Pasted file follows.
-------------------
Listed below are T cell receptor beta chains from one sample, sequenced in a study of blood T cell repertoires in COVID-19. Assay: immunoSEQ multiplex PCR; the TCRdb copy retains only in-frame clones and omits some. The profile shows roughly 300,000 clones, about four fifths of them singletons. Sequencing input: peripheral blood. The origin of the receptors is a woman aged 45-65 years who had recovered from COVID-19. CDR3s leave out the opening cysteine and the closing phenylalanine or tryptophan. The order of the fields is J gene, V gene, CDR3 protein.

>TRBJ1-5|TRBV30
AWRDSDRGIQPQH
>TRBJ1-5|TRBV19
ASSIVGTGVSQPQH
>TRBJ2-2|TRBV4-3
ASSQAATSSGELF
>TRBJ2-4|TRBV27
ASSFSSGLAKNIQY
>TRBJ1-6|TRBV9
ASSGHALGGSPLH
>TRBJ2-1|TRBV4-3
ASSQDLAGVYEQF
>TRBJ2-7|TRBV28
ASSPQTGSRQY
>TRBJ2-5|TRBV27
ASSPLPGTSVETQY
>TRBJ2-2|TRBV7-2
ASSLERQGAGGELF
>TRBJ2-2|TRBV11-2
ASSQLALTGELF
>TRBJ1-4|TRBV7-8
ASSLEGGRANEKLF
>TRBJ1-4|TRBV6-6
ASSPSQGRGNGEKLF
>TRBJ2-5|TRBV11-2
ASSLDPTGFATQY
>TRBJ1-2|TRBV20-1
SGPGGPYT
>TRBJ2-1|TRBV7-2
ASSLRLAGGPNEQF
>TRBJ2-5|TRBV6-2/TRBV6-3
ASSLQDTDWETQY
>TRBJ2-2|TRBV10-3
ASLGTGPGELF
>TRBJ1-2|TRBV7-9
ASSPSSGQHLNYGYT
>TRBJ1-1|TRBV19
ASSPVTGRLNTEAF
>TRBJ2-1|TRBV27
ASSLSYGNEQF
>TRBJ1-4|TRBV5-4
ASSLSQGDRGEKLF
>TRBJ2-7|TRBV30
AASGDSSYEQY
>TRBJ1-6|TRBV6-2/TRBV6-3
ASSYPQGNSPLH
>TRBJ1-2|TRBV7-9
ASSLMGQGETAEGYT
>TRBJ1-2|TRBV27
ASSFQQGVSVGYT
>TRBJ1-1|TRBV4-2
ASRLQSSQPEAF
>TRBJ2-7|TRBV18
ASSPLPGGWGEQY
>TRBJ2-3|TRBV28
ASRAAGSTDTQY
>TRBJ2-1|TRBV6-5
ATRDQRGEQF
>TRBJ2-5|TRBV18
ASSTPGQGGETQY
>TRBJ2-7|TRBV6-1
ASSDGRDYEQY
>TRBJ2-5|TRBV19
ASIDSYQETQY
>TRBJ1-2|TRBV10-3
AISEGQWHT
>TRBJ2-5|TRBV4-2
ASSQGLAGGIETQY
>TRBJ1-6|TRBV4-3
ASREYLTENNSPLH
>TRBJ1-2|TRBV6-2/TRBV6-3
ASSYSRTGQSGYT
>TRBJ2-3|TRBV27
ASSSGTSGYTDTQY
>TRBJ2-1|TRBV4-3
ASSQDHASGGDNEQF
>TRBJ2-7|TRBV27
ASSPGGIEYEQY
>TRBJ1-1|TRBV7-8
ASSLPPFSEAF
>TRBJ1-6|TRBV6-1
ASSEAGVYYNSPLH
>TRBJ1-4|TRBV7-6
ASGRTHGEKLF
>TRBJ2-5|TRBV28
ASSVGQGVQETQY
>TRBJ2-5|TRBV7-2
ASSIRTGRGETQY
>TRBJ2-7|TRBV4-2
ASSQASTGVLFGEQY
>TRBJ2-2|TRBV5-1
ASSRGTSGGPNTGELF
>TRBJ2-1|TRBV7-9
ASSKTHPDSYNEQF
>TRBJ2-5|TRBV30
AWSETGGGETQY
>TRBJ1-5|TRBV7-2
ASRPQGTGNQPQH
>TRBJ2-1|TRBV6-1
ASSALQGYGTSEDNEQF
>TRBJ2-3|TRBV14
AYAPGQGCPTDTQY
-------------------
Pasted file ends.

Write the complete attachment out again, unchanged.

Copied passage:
Listed below are T cell receptor beta chains from one sample, sequenced in a study of blood T cell repertoires in COVID-19. Assay: immunoSEQ multiplex PCR; the TCRdb copy retains only in-frame clones and omits some. The profile shows roughly 300,000 clones, about four fifths of them singletons. Sequencing input: peripheral blood. The origin of the receptors is a woman aged 45-65 years who had recovered from COVID-19. CDR3s leave out the opening cysteine and the closing phenylalanine or tryptophan. The order of the fields is J gene, V gene, CDR3 protein.

>TRBJ1-5|TRBV30
AWRDSDRGIQPQH
>TRBJ1-5|TRBV19
ASSIVGTGVSQPQH
>TRBJ2-2|TRBV4-3
ASSQAATSSGELF
>TRBJ2-4|TRBV27
ASSFSSGLAKNIQY
>TRBJ1-6|TRBV9
ASSGHALGGSPLH
>TRBJ2-1|TRBV4-3
ASSQDLAGVYEQF
>TRBJ2-7|TRBV28
ASSPQTGSRQY
>TRBJ2-5|TRBV27
ASSPLPGTSVETQY
>TRBJ2-2|TRBV7-2
ASSLERQGAGGELF
>TRBJ2-2|TRBV11-2
ASSQLALTGELF
>TRBJ1-4|TRBV7-8
ASSLEGGRANEKLF
>TRBJ1-4|TRBV6-6
ASSPSQGRGNGEKLF
>TRBJ2-5|TRBV11-2
ASSLDPTGFATQY
>TRBJ1-2|TRBV20-1
SGPGGPYT
>TRBJ2-1|TRBV7-2
ASSLRLAGGPNEQF
>TRBJ2-5|TRBV6-2/TRBV6-3
ASSLQDTDWETQY
>TRBJ2-2|TRBV10-3
ASLGTGPGELF
>TRBJ1-2|TRBV7-9
ASSPSSGQHLNYGYT
>TRBJ1-1|TRBV19
ASSPVTGRLNTEAF
>TRBJ2-1|TRBV27
ASSLSYGNEQF
>TRBJ1-4|TRBV5-4
ASSLSQGDRGEKLF
>TRBJ2-7|TRBV30
AASGDSSYEQY
>TRBJ1-6|TRBV6-2/TRBV6-3
ASSYPQGNSPLH
>TRBJ1-2|TRBV7-9
ASSLMGQGETAEGYT
>TRBJ1-2|TRBV27
ASSFQQGVSVGYT
>TRBJ1-1|TRBV4-2
ASRLQSSQPEAF
>TRBJ2-7|TRBV18
ASSPLPGGWGEQY
>TRBJ2-3|TRBV28
ASRAAGSTDTQY
>TRBJ2-1|TRBV6-5
ATRDQRGEQF
>TRBJ2-5|TRBV18
ASSTPGQGGETQY
>TRBJ2-7|TRBV6-1
ASSDGRDYEQY
>TRBJ2-5|TRBV19
ASIDSYQETQY
>TRBJ1-2|TRBV10-3
AISEGQWHT
>TRBJ2-5|TRBV4-2
ASSQGLAGGIETQY
>TRBJ1-6|TRBV4-3
ASREYLTENNSPLH
>TRBJ1-2|TRBV6-2/TRBV6-3
ASSYSRTGQSGYT
>TRBJ2-3|TRBV27
ASSSGTSGYTDTQY
>TRBJ2-1|TRBV4-3
ASSQDHASGGDNEQF
>TRBJ2-7|TRBV27
ASSPGGIEYEQY
>TRBJ1-1|TRBV7-8
ASSLPPFSEAF
>TRBJ1-6|TRBV6-1
ASSEAGVYYNSPLH
>TRBJ1-4|TRBV7-6
ASGRTHGEKLF
>TRBJ2-5|TRBV28
ASSVGQGVQETQY
>TRBJ2-5|TRBV7-2
ASSIRTGRGETQY
>TRBJ2-7|TRBV4-2
ASSQASTGVLFGEQY
>TRBJ2-2|TRBV5-1
ASSRGTSGGPNTGELF
>TRBJ2-1|TRBV7-9
ASSKTHPDSYNEQF
>TRBJ2-5|TRBV30
AWSETGGGETQY
>TRBJ1-5|TRBV7-2
ASRPQGTGNQPQH
>TRBJ2-1|TRBV6-1
ASSALQGYGTSEDNEQF
>TRBJ2-3|TRBV14
AYAPGQGCPTDTQY